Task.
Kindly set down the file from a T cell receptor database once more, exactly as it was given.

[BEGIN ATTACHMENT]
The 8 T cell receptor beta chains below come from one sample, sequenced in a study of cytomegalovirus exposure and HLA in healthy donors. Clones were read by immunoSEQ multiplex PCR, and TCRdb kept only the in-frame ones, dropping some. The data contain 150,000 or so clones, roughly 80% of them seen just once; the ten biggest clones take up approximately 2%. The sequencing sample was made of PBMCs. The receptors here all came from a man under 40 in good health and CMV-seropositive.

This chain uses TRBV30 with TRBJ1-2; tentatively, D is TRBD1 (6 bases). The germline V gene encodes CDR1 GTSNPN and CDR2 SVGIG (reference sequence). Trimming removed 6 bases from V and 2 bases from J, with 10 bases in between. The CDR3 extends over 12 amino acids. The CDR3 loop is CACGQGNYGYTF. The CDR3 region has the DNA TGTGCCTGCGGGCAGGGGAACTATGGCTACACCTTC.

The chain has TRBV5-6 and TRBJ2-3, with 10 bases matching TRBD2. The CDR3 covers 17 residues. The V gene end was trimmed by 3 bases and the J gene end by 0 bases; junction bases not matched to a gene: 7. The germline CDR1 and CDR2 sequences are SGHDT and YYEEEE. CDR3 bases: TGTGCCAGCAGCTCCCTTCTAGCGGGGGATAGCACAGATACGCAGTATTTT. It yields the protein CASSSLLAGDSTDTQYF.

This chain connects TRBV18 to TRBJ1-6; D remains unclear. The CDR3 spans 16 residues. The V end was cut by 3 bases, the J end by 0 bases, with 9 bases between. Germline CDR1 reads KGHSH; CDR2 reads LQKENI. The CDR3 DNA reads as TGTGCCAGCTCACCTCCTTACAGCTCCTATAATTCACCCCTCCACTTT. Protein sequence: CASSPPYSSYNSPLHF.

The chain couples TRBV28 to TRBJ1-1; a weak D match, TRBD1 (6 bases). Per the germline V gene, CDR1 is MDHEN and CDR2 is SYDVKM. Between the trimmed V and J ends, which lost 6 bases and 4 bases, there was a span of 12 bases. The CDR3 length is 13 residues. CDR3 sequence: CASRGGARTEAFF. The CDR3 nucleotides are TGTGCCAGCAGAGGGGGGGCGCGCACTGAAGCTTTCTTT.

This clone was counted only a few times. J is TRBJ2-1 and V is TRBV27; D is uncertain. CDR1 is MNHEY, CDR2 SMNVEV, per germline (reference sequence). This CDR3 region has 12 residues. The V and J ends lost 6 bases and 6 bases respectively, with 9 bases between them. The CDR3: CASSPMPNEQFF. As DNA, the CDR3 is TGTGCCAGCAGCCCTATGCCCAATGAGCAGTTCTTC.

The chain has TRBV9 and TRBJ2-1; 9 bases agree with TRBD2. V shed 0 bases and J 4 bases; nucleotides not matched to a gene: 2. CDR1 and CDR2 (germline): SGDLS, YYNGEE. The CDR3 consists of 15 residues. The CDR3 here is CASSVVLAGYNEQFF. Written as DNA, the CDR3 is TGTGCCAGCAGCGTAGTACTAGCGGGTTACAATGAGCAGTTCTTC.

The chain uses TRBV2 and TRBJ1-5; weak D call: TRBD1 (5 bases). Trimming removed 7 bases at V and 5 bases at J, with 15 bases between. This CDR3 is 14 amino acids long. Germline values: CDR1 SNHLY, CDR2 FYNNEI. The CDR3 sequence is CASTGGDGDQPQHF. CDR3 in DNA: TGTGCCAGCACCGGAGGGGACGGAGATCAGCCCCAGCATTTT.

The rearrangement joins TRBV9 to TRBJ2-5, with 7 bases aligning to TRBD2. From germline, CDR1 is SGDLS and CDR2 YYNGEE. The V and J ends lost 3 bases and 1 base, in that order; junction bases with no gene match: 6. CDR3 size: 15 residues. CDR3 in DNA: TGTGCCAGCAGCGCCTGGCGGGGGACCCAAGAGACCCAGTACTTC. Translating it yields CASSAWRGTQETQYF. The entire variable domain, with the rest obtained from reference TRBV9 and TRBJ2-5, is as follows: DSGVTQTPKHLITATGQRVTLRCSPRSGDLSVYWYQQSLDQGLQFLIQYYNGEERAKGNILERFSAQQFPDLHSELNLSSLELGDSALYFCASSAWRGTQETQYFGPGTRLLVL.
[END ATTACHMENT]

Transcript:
The 8 T cell receptor beta chains below come from one sample, sequenced in a study of cytomegalovirus exposure and HLA in healthy donors. Clones were read by immunoSEQ multiplex PCR, and TCRdb kept only the in-frame ones, dropping some. The data contain 150,000 or so clones, roughly 80% of them seen just once; the ten biggest clones take up approximately 2%. The sequencing sample was made of PBMCs. The receptors here all came from a man under 40 in good health and CMV-seropositive.

This chain uses TRBV30 with TRBJ1-2; tentatively, D is TRBD1 (6 bases). The germline V gene encodes CDR1 GTSNPN and CDR2 SVGIG (reference sequence). Trimming removed 6 bases from V and 2 bases from J, with 10 bases in between. The CDR3 extends over 12 amino acids. The CDR3 loop is CACGQGNYGYTF. The CDR3 region has the DNA TGTGCCTGCGGGCAGGGGAACTATGGCTACACCTTC.

The chain has TRBV5-6 and TRBJ2-3, with 10 bases matching TRBD2. The CDR3 covers 17 residues. The V gene end was trimmed by 3 bases and the J gene end by 0 bases; junction bases not matched to a gene: 7. The germline CDR1 and CDR2 sequences are SGHDT and YYEEEE. CDR3 bases: TGTGCCAGCAGCTCCCTTCTAGCGGGGGATAGCACAGATACGCAGTATTTT. It yields the protein CASSSLLAGDSTDTQYF.

This chain connects TRBV18 to TRBJ1-6; D remains unclear. The CDR3 spans 16 residues. The V end was cut by 3 bases, the J end by 0 bases, with 9 bases between. Germline CDR1 reads KGHSH; CDR2 reads LQKENI. The CDR3 DNA reads as TGTGCCAGCTCACCTCCTTACAGCTCCTATAATTCACCCCTCCACTTT. Protein sequence: CASSPPYSSYNSPLHF.

The chain couples TRBV28 to TRBJ1-1; a weak D match, TRBD1 (6 bases). Per the germline V gene, CDR1 is MDHEN and CDR2 is SYDVKM. Between the trimmed V and J ends, which lost 6 bases and 4 bases, there was a span of 12 bases. The CDR3 length is 13 residues. CDR3 sequence: CASRGGARTEAFF. The CDR3 nucleotides are TGTGCCAGCAGAGGGGGGGCGCGCACTGAAGCTTTCTTT.

This clone was counted only a few times. J is TRBJ2-1 and V is TRBV27; D is uncertain. CDR1 is MNHEY, CDR2 SMNVEV, per germline (reference sequence). This CDR3 region has 12 residues. The V and J ends lost 6 bases and 6 bases respectively, with 9 bases between them. The CDR3: CASSPMPNEQFF. As DNA, the CDR3 is TGTGCCAGCAGCCCTATGCCCAATGAGCAGTTCTTC.

The chain has TRBV9 and TRBJ2-1; 9 bases agree with TRBD2. V shed 0 bases and J 4 bases; nucleotides not matched to a gene: 2. CDR1 and CDR2 (germline): SGDLS, YYNGEE. The CDR3 consists of 15 residues. The CDR3 here is CASSVVLAGYNEQFF. Written as DNA, the CDR3 is TGTGCCAGCAGCGTAGTACTAGCGGGTTACAATGAGCAGTTCTTC.

The chain uses TRBV2 and TRBJ1-5; weak D call: TRBD1 (5 bases). Trimming removed 7 bases at V and 5 bases at J, with 15 bases between. This CDR3 is 14 amino acids long. Germline values: CDR1 SNHLY, CDR2 FYNNEI. The CDR3 sequence is CASTGGDGDQPQHF. CDR3 in DNA: TGTGCCAGCACCGGAGGGGACGGAGATCAGCCCCAGCATTTT.

The rearrangement joins TRBV9 to TRBJ2-5, with 7 bases aligning to TRBD2. From germline, CDR1 is SGDLS and CDR2 YYNGEE. The V and J ends lost 3 bases and 1 base, in that order; junction bases with no gene match: 6. CDR3 size: 15 residues. CDR3 in DNA: TGTGCCAGCAGCGCCTGGCGGGGGACCCAAGAGACCCAGTACTTC. Translating it yields CASSAWRGTQETQYF. The entire variable domain, with the rest obtained from reference TRBV9 and TRBJ2-5, is as follows: DSGVTQTPKHLITATGQRVTLRCSPRSGDLSVYWYQQSLDQGLQFLIQYYNGEERAKGNILERFSAQQFPDLHSELNLSSLELGDSALYFCASSAWRGTQETQYFGPGTRLLVL.